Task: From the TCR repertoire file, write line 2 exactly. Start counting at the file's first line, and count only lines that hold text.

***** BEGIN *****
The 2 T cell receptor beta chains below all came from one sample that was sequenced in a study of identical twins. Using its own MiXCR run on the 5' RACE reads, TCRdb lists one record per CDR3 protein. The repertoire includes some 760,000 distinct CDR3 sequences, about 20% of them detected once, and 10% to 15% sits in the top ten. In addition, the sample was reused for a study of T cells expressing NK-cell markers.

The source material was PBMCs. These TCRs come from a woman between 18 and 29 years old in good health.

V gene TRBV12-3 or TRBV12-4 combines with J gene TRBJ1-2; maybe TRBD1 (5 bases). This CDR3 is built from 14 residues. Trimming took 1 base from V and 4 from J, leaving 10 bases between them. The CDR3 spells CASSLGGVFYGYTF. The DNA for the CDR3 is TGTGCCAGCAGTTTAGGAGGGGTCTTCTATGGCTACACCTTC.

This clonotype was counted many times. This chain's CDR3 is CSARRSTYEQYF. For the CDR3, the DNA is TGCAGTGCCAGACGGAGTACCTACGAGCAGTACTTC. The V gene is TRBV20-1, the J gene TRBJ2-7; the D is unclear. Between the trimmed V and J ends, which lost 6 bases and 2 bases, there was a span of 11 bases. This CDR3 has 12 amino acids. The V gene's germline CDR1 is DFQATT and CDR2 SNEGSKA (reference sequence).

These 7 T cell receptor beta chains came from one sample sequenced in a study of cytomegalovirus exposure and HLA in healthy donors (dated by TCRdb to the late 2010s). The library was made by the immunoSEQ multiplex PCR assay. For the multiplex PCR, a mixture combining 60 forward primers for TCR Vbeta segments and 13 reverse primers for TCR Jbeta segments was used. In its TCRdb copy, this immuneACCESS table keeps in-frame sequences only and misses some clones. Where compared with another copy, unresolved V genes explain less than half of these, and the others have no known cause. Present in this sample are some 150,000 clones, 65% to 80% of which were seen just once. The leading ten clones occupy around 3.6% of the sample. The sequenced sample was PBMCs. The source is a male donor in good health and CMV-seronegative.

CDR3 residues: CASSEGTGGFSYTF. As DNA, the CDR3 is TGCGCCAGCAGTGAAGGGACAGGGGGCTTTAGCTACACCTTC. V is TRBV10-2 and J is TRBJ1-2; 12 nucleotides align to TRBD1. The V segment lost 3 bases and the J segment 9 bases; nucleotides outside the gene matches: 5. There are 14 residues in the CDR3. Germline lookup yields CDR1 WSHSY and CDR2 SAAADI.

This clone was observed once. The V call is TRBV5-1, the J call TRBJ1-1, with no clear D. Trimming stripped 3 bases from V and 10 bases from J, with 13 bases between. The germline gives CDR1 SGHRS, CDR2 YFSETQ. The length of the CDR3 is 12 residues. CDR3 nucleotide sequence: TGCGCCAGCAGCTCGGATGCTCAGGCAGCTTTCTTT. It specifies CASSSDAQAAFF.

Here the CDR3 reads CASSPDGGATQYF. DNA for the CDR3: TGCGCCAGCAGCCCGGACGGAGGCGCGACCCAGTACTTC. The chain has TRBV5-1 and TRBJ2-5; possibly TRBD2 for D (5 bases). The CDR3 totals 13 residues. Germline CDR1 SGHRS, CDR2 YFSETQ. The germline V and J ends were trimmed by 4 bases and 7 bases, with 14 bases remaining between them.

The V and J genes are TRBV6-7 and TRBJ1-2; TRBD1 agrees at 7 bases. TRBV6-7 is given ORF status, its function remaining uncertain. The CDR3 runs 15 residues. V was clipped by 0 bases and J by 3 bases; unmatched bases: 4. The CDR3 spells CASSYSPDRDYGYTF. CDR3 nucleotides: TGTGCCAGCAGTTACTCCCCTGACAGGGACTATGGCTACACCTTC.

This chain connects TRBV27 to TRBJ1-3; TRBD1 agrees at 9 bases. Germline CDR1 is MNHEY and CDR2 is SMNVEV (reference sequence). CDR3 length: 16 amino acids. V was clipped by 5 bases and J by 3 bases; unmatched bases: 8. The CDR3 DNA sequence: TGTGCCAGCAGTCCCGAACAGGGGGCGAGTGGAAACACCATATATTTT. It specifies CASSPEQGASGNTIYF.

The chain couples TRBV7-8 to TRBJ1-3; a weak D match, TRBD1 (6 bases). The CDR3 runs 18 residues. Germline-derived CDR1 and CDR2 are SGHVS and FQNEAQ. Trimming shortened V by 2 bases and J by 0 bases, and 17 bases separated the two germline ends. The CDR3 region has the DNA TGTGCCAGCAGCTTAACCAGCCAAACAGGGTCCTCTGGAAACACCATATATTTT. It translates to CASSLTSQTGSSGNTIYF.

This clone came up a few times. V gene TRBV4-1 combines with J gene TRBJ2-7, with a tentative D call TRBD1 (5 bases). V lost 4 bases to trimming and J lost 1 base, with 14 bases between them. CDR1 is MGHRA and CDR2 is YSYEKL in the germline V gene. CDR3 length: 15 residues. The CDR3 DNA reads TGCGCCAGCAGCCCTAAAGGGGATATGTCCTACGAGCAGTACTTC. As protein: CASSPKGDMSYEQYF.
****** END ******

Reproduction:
The source material was PBMCs. These TCRs come from a woman between 18 and 29 years old in good health.